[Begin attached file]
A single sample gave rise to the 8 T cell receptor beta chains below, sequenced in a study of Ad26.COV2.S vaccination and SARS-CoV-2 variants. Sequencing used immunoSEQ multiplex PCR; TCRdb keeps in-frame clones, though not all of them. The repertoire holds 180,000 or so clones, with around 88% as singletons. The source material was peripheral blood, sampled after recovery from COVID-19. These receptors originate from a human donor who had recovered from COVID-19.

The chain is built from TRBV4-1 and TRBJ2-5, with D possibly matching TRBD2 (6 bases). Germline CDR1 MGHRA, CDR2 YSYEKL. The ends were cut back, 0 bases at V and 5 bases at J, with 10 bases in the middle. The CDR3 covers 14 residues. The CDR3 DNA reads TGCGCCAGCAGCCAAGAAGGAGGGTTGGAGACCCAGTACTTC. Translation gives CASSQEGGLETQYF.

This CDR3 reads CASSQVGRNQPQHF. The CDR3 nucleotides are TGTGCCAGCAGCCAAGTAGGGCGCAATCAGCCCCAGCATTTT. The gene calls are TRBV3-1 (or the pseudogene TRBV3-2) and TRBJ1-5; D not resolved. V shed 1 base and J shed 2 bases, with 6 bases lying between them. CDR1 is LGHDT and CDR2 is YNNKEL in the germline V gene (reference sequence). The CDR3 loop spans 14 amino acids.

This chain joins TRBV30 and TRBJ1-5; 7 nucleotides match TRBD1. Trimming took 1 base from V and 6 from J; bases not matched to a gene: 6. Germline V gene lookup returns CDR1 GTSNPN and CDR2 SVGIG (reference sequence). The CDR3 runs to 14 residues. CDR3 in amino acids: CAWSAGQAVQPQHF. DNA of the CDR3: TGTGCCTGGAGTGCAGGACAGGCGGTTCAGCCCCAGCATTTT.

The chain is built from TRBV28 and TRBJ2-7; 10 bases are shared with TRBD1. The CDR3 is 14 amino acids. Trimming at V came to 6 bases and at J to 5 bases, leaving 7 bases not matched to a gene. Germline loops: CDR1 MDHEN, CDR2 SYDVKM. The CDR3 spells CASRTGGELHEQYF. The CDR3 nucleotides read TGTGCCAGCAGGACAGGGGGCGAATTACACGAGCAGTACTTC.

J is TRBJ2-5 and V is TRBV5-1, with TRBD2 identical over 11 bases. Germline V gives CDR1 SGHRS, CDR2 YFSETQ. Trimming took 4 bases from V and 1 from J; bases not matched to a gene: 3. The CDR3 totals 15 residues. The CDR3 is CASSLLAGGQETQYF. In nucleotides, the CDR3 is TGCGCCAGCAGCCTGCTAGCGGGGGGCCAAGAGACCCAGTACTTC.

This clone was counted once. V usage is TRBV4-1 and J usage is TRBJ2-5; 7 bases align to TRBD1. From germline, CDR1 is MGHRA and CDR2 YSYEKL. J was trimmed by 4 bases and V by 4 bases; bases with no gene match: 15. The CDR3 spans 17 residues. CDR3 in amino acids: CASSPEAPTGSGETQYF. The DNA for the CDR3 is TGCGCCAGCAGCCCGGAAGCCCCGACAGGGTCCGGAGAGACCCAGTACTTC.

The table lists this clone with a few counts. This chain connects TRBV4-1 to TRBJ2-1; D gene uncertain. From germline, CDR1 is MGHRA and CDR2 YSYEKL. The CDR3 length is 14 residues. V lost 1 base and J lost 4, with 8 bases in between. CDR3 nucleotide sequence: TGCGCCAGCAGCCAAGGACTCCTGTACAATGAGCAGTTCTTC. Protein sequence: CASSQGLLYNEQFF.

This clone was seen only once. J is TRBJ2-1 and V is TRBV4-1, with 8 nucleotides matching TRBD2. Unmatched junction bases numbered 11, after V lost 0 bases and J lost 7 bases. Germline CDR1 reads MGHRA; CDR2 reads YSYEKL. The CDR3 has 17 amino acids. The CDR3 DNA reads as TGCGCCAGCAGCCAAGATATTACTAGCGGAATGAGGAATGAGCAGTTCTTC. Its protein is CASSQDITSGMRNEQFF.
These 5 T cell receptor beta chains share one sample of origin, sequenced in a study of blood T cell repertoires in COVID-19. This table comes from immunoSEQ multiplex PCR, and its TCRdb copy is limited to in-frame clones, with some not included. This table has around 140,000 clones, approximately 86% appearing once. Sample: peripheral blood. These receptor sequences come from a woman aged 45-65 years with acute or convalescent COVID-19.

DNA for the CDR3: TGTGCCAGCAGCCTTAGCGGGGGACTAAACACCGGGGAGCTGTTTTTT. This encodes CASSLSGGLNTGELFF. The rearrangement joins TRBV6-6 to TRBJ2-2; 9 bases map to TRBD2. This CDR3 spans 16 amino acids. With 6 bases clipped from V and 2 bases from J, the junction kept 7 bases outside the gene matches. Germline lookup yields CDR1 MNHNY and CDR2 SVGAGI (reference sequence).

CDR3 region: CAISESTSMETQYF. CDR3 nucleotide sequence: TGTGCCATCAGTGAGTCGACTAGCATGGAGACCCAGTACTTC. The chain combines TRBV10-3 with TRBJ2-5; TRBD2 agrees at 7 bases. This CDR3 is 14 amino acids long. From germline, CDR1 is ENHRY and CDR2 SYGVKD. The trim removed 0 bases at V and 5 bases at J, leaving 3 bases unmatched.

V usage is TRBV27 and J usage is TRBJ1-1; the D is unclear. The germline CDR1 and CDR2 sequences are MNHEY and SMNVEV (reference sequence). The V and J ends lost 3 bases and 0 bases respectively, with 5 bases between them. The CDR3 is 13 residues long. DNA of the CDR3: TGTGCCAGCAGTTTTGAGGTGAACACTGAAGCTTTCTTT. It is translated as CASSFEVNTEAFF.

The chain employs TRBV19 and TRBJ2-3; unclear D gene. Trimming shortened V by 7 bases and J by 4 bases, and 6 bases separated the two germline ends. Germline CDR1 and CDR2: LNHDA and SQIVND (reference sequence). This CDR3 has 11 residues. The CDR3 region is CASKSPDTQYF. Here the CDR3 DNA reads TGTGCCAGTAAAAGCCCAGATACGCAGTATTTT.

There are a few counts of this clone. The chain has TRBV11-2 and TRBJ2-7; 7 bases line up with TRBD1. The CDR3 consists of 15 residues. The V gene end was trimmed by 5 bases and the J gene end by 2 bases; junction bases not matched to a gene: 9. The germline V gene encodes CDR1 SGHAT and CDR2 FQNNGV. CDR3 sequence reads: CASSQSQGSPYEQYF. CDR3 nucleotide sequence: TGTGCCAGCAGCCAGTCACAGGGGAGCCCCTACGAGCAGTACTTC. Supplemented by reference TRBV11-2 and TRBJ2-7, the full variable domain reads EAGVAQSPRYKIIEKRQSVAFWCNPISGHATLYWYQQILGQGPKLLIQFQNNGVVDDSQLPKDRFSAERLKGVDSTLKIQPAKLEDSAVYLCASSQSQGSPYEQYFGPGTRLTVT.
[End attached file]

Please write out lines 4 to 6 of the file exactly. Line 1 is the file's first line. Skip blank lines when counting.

This chain joins TRBV30 and TRBJ1-5; 7 nucleotides match TRBD1. Trimming took 1 base from V and 6 from J; bases not matched to a gene: 6. Germline V gene lookup returns CDR1 GTSNPN and CDR2 SVGIG (reference sequence). The CDR3 runs to 14 residues. CDR3 in amino acids: CAWSAGQAVQPQHF. DNA of the CDR3: TGTGCCTGGAGTGCAGGACAGGCGGTTCAGCCCCAGCATTTT.

The chain is built from TRBV28 and TRBJ2-7; 10 bases are shared with TRBD1. The CDR3 is 14 amino acids. Trimming at V came to 6 bases and at J to 5 bases, leaving 7 bases not matched to a gene. Germline loops: CDR1 MDHEN, CDR2 SYDVKM. The CDR3 spells CASRTGGELHEQYF. The CDR3 nucleotides read TGTGCCAGCAGGACAGGGGGCGAATTACACGAGCAGTACTTC.

J is TRBJ2-5 and V is TRBV5-1, with TRBD2 identical over 11 bases. Germline V gives CDR1 SGHRS, CDR2 YFSETQ. Trimming took 4 bases from V and 1 from J; bases not matched to a gene: 3. The CDR3 totals 15 residues. The CDR3 is CASSLLAGGQETQYF. In nucleotides, the CDR3 is TGCGCCAGCAGCCTGCTAGCGGGGGGCCAAGAGACCCAGTACTTC.